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General-automatics

Safran powers the new bizjet

Bordeaux-Mérignac. Safran, supplier of the engine and key systems on Dassault Aviation’s new Falcon 5X business jet, participated in the rollout of the latest member of the Falcon family June 2, at the Bordeaux-Mérignac airport.

Safran supplies the complete propulsion system for this new business jet, comprising the brand-new Silvercrest engine (Snecma) the nacelle and thrust reverser (Aircelle), and other equipment, as well as the suspension system attaching the engine to the airframe.

The Silvercrest incorporates the latest technologies developed by Safran’s two enginemakers, Snecma and Turbomeca. It will reduce both fuel consumption and CO2 emissions by 15 per cent compared with current engines, while also reducing NOx (oxides of nitrogen) emissions and noise. In fact, the ground acoustic footprint will be half that of current engines in its thrust class.

Several other Safran companies contribute to the Falcon 5X: Sagem provides the engine electronic control unit and the flap control system; Techspace Aero the low-pressure compressor on the engine; Labinal Power Systems the wiring harnesses; and Microturbo the auxiliary power unit (APU) and its installation kit.

“We are very proud of our position as one of the major partners on the Falcon 5X, and we are delighted to be here today at the rollout,” said Philippe Petitcolin. “Our Silvercrest engine is designed for the strongest growth segment of the business aircraft market, namely supermidsize, large and long-range models, which could see the delivery of 8,000 new aircraft from now to 2030. We are targeting a market share of 25 to 30 per cent.”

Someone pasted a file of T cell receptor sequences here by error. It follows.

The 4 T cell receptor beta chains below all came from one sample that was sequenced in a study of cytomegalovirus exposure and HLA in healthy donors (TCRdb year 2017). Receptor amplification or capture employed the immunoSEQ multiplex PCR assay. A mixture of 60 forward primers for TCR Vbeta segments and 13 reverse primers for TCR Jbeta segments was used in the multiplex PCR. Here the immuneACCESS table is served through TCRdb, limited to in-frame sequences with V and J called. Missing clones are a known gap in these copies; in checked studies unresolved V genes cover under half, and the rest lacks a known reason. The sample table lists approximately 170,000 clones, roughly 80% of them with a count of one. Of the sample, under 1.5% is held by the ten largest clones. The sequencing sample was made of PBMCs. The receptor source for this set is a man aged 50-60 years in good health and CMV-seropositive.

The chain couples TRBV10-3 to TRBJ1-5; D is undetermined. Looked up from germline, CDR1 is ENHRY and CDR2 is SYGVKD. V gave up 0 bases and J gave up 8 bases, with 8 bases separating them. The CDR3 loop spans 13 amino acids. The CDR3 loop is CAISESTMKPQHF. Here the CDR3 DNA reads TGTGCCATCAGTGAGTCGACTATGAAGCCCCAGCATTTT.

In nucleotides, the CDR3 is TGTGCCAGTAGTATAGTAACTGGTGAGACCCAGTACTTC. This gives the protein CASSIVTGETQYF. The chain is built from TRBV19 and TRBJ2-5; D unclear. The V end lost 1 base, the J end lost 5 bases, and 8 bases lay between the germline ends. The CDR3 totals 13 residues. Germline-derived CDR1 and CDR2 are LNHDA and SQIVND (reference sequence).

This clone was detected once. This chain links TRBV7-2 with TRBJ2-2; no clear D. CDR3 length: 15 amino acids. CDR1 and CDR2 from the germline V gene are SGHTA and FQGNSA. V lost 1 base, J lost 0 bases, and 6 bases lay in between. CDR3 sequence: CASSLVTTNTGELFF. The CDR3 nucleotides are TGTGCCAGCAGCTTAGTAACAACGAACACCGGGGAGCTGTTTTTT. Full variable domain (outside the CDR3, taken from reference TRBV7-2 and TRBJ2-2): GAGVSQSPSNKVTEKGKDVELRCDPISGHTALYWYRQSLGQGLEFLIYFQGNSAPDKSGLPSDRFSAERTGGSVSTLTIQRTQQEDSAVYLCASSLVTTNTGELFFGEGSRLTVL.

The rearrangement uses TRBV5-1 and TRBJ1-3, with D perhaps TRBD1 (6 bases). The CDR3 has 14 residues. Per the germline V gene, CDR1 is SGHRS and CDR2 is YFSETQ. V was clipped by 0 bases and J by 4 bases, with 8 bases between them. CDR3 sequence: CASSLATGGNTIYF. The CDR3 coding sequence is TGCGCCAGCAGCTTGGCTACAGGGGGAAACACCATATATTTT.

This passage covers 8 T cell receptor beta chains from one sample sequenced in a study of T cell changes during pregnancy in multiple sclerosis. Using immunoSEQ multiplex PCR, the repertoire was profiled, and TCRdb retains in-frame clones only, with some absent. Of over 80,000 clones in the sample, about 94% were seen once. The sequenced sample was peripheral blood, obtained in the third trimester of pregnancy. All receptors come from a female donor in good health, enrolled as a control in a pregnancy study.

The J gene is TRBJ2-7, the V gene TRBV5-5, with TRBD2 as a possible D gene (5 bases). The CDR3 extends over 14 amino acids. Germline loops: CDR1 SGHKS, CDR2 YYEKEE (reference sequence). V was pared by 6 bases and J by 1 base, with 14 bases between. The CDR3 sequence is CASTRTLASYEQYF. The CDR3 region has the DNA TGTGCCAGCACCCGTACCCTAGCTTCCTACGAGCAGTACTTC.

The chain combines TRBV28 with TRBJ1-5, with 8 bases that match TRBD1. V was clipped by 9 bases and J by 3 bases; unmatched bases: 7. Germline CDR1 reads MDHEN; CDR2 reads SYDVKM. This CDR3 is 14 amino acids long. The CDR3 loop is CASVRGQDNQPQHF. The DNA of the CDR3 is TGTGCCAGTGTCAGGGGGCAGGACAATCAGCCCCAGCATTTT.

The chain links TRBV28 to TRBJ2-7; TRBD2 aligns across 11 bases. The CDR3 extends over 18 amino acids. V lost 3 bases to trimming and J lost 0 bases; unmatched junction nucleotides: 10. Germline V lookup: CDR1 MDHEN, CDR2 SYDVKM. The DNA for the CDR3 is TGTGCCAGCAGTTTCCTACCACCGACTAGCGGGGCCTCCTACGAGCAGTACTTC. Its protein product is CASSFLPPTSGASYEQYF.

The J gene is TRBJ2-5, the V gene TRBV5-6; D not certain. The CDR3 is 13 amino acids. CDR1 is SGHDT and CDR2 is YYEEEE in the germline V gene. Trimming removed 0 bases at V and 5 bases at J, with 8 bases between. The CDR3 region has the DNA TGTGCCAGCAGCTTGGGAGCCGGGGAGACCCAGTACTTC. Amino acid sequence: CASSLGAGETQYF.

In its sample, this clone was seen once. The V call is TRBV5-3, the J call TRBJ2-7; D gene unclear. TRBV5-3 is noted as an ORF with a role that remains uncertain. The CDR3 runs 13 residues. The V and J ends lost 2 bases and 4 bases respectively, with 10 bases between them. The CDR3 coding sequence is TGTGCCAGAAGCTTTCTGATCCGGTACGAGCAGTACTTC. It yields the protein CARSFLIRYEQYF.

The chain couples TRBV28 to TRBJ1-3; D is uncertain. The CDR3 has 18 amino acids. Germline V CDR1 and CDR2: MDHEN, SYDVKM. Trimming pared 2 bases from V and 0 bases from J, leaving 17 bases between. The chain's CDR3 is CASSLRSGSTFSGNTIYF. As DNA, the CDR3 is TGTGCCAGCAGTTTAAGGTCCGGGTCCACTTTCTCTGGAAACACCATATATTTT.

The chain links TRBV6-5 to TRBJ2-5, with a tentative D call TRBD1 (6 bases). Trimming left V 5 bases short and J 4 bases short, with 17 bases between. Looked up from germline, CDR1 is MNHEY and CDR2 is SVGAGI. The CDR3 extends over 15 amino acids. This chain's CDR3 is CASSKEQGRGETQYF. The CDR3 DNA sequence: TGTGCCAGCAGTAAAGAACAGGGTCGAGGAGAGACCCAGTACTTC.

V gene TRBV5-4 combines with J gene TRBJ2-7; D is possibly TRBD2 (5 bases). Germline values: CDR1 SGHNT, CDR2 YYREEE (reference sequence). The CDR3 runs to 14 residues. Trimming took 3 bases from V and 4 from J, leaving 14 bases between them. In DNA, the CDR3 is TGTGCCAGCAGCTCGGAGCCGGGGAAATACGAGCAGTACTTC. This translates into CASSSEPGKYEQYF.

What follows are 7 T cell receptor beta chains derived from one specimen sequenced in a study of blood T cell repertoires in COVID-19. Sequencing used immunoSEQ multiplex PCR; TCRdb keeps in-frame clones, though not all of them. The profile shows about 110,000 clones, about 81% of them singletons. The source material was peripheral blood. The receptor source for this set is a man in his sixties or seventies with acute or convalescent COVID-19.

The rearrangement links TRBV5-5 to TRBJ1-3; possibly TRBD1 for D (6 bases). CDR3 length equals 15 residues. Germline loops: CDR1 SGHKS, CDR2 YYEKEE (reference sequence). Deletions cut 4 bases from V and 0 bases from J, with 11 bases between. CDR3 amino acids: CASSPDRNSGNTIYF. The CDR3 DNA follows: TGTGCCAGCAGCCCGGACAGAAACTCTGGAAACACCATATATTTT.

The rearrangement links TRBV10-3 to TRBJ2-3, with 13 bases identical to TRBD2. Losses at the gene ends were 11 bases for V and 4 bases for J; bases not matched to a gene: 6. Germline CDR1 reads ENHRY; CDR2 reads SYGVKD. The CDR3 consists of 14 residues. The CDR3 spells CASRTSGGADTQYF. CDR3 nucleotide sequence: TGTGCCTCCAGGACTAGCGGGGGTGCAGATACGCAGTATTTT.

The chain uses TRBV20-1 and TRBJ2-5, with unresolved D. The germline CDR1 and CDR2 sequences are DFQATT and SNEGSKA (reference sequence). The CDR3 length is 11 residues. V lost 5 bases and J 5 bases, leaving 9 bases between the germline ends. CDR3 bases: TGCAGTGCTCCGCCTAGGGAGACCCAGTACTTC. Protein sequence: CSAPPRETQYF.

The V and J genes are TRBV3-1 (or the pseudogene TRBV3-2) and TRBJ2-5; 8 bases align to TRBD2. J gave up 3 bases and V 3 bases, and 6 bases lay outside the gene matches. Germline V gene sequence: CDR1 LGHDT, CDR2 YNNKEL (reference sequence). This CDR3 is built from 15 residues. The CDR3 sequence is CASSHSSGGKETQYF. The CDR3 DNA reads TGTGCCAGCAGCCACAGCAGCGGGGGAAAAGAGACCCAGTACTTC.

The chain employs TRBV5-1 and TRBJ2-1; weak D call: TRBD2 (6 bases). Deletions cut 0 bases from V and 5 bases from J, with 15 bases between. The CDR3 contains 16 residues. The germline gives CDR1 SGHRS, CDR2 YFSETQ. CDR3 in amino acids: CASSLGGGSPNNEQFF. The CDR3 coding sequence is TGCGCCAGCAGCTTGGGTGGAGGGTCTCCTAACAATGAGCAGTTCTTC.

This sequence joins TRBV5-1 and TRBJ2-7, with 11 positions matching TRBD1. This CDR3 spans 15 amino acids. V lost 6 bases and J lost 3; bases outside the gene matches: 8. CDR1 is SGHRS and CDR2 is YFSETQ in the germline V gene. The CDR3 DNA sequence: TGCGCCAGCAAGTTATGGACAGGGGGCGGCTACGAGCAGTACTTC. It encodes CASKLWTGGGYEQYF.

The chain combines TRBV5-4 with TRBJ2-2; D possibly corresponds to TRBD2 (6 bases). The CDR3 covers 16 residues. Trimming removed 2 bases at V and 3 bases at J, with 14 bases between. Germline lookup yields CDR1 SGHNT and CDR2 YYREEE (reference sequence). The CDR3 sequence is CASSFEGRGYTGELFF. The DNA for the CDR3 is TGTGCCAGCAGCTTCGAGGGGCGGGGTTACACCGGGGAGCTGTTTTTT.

Safran is a leading international high-technology group with three core businesses: Aerospace (propulsion and equipment), Defence and Security. Operating worldwide, the Group has 69,000 employees and generated sales of 15.4 billion Euros in 2014.

The company has sizeable business in India in aviation and security systems.

Final assembly and testing of the Falcon 5X is taking place at the Mérignac facility near Bordeaux (France), which has seen the delivery of more than 8,000 Dassault civil and military aircraft, including 2,300 Falcons, since it opened in 1949.

The aircraft’s maiden flight is anticipated before the end of the summer while Certification and service entry is earmarked for 2017.

The $45 million 5X is being developed in parallel with the airframer’s flagship type, the ultra-long-range 8X. The 6,450nm-range trijet – a longer legged and stretched version of the 7X – is scheduled for certification and service entry next year.

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